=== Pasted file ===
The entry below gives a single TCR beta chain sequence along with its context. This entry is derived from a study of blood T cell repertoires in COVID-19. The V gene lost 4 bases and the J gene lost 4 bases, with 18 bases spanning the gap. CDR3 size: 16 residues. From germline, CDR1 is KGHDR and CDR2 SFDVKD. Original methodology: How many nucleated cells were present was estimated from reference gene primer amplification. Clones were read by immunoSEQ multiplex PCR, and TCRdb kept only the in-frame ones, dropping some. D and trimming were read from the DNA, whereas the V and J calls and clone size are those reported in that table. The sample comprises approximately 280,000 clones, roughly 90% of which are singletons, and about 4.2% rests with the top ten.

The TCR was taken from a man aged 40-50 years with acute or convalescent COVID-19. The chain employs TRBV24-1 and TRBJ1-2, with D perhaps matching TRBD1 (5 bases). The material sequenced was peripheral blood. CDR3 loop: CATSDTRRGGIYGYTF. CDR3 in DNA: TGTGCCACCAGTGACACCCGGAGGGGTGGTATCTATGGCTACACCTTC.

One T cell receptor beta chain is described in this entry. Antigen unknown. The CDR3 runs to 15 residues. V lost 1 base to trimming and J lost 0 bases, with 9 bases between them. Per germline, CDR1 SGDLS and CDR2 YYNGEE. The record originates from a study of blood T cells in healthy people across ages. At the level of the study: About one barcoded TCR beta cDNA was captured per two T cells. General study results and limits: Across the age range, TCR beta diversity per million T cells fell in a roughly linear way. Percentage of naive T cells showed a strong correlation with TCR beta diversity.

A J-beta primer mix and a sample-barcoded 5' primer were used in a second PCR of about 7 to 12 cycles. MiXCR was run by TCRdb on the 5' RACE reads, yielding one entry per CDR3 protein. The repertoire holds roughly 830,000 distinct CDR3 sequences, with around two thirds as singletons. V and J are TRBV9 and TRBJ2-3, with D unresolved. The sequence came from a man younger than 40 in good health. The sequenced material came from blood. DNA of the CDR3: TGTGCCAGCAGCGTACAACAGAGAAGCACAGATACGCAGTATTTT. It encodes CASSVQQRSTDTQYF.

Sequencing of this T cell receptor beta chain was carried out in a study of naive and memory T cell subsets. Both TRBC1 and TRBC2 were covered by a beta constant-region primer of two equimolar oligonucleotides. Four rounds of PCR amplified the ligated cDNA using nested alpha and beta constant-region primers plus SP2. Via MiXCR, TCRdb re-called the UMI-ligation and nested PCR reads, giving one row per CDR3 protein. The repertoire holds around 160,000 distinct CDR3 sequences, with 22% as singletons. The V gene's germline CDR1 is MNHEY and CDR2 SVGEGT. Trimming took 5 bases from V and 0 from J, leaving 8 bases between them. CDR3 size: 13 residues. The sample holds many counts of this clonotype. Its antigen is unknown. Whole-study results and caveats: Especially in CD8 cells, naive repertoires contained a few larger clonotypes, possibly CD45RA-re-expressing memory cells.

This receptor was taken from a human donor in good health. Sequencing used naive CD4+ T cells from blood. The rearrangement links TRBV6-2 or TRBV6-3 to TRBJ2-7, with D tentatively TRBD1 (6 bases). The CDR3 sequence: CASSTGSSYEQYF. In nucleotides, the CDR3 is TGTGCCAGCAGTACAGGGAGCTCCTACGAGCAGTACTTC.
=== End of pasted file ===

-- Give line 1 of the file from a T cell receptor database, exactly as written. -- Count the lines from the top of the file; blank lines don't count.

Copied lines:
The entry below gives a single TCR beta chain sequence along with its context. This entry is derived from a study of blood T cell repertoires in COVID-19. The V gene lost 4 bases and the J gene lost 4 bases, with 18 bases spanning the gap. CDR3 size: 16 residues. From germline, CDR1 is KGHDR and CDR2 SFDVKD. Original methodology: How many nucleated cells were present was estimated from reference gene primer amplification. Clones were read by immunoSEQ multiplex PCR, and TCRdb kept only the in-frame ones, dropping some. D and trimming were read from the DNA, whereas the V and J calls and clone size are those reported in that table. The sample comprises approximately 280,000 clones, roughly 90% of which are singletons, and about 4.2% rests with the top ten.